After eight years in office representing the Liberal Party, Dalton McGuinty has resigned from his post as Ontario’s premier.
McGuinty has been historically been dubbed the “Education Premier” because of the noticeable increase in high school graduation rates, the increase in extra-curricular activities and the relatively better performance rates in Ontario schools during his tenure. Mr. McGuinty has accomplishments outside the education system as well: he has decreased hospital wait times in Ontario, making them the shortest in all of Canada. And perhaps a lesser known contribution, he has brought together the GTA’s transportation companies under one umbrella company, Metrolinx. Overall, as the head of the province for less than a decade, he has done more good than bad, and his contributions extend further than what can be put in a brief summary.
Recently, however, after his third campaign, his future in Ontario politics did not look too promising. McGuinty managed only to win a minority government in the legislature at Queen’s Park during the last provincial election, and there was also a bust in Ontario’s economic growth. This led to the ill-received pay freezes for teachers and pay cuts for doctors and public employees, many of whom were McGuinty’s key supporters.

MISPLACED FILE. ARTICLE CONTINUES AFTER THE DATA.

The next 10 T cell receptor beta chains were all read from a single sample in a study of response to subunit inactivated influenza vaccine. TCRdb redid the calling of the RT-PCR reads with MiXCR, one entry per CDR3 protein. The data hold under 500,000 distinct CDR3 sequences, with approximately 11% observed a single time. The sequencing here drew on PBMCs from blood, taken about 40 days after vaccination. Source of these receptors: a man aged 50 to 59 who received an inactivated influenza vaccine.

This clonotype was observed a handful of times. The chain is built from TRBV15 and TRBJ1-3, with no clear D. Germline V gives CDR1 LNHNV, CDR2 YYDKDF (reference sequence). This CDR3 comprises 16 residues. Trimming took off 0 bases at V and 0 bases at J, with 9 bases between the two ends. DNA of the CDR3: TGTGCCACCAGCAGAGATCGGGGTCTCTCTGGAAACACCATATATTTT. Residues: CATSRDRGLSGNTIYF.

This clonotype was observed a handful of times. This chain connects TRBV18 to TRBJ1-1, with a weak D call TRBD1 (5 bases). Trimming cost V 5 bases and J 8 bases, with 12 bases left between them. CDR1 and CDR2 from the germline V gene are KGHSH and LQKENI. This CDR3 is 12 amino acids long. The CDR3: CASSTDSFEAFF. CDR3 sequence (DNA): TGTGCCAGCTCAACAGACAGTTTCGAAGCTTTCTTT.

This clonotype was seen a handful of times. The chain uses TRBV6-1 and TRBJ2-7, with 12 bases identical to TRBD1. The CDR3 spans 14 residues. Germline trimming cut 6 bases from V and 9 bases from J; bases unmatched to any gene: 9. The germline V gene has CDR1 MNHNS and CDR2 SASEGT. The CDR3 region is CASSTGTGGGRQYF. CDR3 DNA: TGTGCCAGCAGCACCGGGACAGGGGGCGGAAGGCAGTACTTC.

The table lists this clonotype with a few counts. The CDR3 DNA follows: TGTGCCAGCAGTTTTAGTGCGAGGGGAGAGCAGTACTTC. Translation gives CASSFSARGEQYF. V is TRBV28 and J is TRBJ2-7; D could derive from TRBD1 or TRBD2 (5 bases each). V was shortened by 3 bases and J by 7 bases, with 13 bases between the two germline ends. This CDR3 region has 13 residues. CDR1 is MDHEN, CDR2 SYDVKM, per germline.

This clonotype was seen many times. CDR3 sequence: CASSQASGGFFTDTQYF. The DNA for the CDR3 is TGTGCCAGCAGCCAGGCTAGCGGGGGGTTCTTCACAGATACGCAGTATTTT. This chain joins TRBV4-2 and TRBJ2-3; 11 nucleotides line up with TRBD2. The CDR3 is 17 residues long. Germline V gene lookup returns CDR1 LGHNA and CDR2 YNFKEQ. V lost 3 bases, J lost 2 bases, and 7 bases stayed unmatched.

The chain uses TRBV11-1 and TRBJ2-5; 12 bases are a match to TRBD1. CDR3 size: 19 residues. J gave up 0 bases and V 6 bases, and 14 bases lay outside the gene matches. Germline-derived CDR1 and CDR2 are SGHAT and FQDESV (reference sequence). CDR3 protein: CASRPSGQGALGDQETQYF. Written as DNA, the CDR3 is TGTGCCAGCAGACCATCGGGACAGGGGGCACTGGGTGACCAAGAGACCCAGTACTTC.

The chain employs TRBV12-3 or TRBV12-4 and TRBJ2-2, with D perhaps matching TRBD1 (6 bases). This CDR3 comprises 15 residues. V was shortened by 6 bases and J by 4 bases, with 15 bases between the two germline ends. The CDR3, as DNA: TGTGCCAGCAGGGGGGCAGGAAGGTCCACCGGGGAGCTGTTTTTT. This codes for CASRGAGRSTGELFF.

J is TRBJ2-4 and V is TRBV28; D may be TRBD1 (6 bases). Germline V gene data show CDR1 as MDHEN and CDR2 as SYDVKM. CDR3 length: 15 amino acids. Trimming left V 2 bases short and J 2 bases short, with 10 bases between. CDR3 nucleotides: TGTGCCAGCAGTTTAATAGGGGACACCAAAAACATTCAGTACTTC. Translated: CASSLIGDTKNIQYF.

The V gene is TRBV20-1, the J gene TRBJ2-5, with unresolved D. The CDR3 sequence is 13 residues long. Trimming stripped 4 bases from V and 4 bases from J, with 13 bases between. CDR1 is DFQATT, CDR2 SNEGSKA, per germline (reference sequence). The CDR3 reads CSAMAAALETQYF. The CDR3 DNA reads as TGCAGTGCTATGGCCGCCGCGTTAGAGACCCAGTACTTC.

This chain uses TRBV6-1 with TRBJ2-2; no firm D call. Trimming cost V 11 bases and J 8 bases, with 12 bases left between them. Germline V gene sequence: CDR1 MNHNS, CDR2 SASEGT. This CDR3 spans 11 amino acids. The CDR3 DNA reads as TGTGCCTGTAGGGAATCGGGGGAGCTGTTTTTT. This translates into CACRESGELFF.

Scandals were also in the air. First there was e-health, the electronic records system that was to be implemented but which instead resulted in the mismanagement of provincial tax dollars. This was followed by the undocumented high salaries of ORNGE air ambulance executives and, perhaps the direct cause of his resignation, the cancellation of two power plants in Ontario which resulted in the loss of billions of taxpayer dollars.
With all the negative and grueling mishaps that have taken over Queen’s Park in the recent year, it is less surprising than it would first appear that McGuinty has decided to step down. Many say it may have been a smart move to resign as opposed to attempting to tackle every item on the agenda while simultaneously attending to the province’s deficit. The premier made no mention of who his successor would be, and a leadership race will commence in the weeks to come. After parliament opens again of course, as he closed the doors to the legislature on his way out of the office, citing the controversial right of prorogation. Rumours about his possible decision to enter the federal Liberal leadership race have also been mentioned, although they remain to be pure speculation at this time.
The reason for McGuinty’s resignation has been commented and speculated upon, but for now, all that we know is that his post as the reigning premier of Ontario for nine years has come to an abrupt end.